Christmas is the season to celebrate; there can be lots of late nights with visits and Christmas parties to be enjoyed. A lack of sleep, too much stress, eating poorly and being in contact with people who may be ill, all increase the risk of illness.

1. Stay hydrated

Make sure that you drink plenty of water as well as your other drinks so you stay hydrated and try to drink water as soon as you can when you wake up to rehydrate.

2. Plan when you train

With clubs and sports centres taking closed over Christmas, athletes often have greater flexibility with when they train.  Plan your training so that hard sessions don't follow late nights.  It's also a good idea to train in the morning before visitors and distractions makes you have to choose between doing your training and enjoying Christmas.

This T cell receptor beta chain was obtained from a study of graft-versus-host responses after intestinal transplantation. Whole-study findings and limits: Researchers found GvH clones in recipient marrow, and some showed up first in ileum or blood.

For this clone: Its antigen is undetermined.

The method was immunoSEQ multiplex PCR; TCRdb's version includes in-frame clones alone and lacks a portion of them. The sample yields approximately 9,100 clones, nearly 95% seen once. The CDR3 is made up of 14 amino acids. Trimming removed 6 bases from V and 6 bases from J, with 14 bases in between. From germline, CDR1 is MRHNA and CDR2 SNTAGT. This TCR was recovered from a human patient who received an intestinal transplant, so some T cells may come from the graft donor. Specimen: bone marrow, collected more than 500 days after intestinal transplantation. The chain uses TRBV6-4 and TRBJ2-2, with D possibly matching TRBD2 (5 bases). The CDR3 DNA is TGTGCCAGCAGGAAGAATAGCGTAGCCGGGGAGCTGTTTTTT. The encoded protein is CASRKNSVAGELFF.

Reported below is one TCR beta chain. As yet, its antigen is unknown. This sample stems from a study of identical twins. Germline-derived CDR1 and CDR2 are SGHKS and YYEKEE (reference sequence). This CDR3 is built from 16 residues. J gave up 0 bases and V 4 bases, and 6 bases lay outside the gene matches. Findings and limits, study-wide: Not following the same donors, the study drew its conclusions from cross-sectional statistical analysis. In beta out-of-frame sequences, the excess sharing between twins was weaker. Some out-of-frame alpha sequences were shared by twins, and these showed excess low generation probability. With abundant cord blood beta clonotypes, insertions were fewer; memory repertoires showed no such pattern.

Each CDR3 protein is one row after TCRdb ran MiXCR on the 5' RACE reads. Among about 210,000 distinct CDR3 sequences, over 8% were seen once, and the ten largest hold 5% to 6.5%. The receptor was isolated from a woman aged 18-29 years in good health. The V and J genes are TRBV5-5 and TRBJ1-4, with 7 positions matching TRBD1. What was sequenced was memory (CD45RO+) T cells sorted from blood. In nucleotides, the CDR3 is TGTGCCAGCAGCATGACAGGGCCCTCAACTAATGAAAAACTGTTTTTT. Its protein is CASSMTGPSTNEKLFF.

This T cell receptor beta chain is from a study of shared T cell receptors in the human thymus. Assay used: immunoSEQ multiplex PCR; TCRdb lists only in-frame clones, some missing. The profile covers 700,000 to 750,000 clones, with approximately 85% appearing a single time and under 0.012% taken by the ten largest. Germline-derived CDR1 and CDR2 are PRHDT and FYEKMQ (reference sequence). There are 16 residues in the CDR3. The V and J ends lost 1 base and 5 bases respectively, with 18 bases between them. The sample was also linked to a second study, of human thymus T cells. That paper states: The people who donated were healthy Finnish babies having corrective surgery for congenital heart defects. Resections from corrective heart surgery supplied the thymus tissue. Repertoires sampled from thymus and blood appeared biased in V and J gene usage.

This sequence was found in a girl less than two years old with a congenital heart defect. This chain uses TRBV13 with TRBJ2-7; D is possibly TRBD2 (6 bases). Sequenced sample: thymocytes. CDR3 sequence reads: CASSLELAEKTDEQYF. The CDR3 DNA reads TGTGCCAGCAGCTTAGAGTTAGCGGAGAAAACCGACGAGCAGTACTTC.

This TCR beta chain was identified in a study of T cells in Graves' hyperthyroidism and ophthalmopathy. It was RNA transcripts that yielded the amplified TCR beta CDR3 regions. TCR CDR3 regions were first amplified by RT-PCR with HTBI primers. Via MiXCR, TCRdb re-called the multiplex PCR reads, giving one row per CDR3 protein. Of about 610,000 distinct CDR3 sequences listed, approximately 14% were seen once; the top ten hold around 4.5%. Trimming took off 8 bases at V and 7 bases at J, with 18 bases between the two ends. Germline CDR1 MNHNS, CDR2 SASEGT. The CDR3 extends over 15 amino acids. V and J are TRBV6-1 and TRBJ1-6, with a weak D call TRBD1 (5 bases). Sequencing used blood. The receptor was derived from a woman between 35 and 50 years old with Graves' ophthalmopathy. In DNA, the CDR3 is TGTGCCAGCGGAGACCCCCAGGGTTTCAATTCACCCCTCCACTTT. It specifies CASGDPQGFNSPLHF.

3. Moderate your diet

Some of the foods associated with Christmas do offer good nutritional content, its just about moderation and not over indulging in the bits - such as chocolates and sweets - which may have a lower nutritional content.
  • Cranberries - High in Vitamin C, which is great for immity, and anti-inflammatories
  • Turkey - Good source of protein and is often leaner than other sources of meat protein
  • Parsnips - Excellent source of Potassium, which regulates hydration and is involved in muscle contractions
  • Salmon - Sometimes an alternative choice at Christmas and a good source of omega 3 fats
  • Carrots - Excellent source of antioxidants, beta-carotene, Vitamin A and Vitamin C
  • Brussel Sprouts - Often a Christmas must - but are also a great source of Vitamin C
  • Walnuts - Perhaps cracked open as a post-lunch snack - but a great source of Omega 3 fats
Fruit salad, dried fruit and salads are also good, nutrition-packed food options, which offer some protection against Christmas colds and viruses.

So enjoy your Christmas meal and the celebrations.

Tuesday, 16 December 2014

BCAA and Immunity